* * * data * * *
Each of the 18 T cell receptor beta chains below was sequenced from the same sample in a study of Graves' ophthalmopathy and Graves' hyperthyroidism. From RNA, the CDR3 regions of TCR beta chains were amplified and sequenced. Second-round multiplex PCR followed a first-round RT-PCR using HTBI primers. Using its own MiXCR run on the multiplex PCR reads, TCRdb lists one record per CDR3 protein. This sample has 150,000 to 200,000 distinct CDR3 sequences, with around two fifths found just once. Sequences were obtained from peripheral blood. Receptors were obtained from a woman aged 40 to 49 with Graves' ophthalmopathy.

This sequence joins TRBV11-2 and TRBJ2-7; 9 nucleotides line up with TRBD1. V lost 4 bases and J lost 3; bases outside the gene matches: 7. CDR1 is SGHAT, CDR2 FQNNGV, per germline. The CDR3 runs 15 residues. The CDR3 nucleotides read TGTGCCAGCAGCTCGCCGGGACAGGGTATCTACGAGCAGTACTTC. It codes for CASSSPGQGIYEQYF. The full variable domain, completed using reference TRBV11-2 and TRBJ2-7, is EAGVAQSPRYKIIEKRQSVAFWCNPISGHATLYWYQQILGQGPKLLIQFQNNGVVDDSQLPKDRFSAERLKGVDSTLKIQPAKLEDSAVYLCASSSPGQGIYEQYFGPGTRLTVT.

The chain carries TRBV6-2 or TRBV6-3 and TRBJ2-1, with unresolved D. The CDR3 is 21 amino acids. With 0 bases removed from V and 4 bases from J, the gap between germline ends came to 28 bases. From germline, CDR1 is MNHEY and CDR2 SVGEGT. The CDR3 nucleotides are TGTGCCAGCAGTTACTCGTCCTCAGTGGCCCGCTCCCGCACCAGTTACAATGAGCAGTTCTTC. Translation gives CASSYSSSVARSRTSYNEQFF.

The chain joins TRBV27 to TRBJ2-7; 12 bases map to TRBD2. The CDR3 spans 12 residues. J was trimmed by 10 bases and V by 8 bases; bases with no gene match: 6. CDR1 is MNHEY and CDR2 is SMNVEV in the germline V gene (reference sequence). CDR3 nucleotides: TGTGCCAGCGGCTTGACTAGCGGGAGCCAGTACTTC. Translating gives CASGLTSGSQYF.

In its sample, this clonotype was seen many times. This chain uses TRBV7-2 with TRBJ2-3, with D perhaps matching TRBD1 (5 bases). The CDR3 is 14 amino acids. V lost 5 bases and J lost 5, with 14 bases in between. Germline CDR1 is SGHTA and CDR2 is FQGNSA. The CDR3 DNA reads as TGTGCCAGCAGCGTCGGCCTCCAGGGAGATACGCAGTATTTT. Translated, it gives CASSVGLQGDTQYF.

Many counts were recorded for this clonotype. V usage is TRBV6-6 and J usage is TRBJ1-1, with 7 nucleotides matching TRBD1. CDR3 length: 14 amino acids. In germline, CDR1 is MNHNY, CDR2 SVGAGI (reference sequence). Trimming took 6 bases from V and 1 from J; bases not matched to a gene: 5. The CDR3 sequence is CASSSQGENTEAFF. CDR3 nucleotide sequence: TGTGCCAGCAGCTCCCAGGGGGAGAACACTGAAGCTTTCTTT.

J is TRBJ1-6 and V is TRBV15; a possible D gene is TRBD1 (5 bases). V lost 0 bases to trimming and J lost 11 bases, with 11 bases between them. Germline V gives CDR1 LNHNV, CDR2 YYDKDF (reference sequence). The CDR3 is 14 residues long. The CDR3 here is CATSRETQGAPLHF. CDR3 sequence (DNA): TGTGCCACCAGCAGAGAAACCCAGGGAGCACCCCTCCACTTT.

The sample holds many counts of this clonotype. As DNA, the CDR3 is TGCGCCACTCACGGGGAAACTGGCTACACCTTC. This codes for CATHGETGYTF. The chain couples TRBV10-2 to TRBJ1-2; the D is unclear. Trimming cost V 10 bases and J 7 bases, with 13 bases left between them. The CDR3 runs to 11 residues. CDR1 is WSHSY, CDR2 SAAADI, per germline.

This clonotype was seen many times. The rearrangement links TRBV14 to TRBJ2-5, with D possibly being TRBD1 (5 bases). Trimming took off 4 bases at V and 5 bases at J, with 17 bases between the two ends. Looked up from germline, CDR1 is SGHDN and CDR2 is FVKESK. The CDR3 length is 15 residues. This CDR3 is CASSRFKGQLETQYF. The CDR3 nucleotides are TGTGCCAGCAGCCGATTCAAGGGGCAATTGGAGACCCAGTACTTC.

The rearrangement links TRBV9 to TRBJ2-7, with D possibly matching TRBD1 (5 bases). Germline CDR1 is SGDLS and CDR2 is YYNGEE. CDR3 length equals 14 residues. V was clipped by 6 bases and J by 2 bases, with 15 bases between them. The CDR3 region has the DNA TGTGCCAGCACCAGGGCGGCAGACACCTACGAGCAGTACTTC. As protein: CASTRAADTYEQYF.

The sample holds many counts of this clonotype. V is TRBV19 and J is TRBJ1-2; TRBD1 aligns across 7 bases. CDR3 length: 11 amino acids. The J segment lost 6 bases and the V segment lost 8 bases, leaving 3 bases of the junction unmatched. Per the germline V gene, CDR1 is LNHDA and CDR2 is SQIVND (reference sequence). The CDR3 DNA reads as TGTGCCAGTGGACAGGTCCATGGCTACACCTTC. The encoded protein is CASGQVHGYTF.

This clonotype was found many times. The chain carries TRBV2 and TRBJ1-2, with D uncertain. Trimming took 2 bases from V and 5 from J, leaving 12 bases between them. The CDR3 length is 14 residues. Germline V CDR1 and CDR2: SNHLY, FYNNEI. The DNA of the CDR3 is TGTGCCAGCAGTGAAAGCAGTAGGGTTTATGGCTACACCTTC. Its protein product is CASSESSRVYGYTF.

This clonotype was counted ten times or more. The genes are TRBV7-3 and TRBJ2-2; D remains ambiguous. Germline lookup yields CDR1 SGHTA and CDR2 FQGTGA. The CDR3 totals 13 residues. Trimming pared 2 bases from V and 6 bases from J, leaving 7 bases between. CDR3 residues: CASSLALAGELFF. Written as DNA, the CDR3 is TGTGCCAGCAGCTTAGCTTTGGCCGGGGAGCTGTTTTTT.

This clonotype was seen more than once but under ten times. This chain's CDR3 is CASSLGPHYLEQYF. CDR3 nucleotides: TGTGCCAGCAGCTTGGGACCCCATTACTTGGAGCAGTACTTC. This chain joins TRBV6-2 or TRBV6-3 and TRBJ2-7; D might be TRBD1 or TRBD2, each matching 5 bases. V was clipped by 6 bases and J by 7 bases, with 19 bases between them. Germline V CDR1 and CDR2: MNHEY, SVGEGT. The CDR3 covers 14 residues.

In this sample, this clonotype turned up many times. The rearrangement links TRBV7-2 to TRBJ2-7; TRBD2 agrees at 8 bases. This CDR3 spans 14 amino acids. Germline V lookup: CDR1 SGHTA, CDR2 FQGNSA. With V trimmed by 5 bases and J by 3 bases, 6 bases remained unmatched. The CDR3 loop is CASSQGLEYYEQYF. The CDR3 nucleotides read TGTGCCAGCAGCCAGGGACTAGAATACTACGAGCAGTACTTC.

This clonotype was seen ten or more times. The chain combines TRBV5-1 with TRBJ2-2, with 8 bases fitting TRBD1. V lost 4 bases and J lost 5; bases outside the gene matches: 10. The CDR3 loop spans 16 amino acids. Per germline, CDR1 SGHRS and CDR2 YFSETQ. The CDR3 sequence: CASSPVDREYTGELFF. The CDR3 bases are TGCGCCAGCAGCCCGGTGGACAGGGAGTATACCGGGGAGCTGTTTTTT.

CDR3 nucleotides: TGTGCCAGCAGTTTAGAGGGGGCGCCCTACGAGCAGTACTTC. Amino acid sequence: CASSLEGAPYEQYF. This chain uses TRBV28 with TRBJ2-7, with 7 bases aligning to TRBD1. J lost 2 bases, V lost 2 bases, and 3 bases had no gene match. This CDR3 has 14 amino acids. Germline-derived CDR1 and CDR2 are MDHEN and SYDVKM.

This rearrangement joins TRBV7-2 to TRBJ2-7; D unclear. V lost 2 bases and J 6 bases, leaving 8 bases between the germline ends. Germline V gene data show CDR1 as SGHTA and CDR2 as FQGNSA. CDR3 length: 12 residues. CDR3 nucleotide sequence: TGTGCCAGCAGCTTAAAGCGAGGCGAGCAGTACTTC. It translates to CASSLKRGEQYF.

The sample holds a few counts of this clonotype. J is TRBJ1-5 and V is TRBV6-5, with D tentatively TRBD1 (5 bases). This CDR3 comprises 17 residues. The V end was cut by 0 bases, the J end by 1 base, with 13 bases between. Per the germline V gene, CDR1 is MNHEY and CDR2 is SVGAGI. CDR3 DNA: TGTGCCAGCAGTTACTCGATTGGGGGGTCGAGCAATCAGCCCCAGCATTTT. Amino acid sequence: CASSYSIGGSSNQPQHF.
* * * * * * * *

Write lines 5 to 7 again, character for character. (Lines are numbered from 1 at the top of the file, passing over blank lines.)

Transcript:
In its sample, this clonotype was seen many times. This chain uses TRBV7-2 with TRBJ2-3, with D perhaps matching TRBD1 (5 bases). The CDR3 is 14 amino acids. V lost 5 bases and J lost 5, with 14 bases in between. Germline CDR1 is SGHTA and CDR2 is FQGNSA. The CDR3 DNA reads as TGTGCCAGCAGCGTCGGCCTCCAGGGAGATACGCAGTATTTT. Translated, it gives CASSVGLQGDTQYF.

Many counts were recorded for this clonotype. V usage is TRBV6-6 and J usage is TRBJ1-1, with 7 nucleotides matching TRBD1. CDR3 length: 14 amino acids. In germline, CDR1 is MNHNY, CDR2 SVGAGI (reference sequence). Trimming took 6 bases from V and 1 from J; bases not matched to a gene: 5. The CDR3 sequence is CASSSQGENTEAFF. CDR3 nucleotide sequence: TGTGCCAGCAGCTCCCAGGGGGAGAACACTGAAGCTTTCTTT.

J is TRBJ1-6 and V is TRBV15; a possible D gene is TRBD1 (5 bases). V lost 0 bases to trimming and J lost 11 bases, with 11 bases between them. Germline V gives CDR1 LNHNV, CDR2 YYDKDF (reference sequence). The CDR3 is 14 residues long. The CDR3 here is CATSRETQGAPLHF. CDR3 sequence (DNA): TGTGCCACCAGCAGAGAAACCCAGGGAGCACCCCTCCACTTT.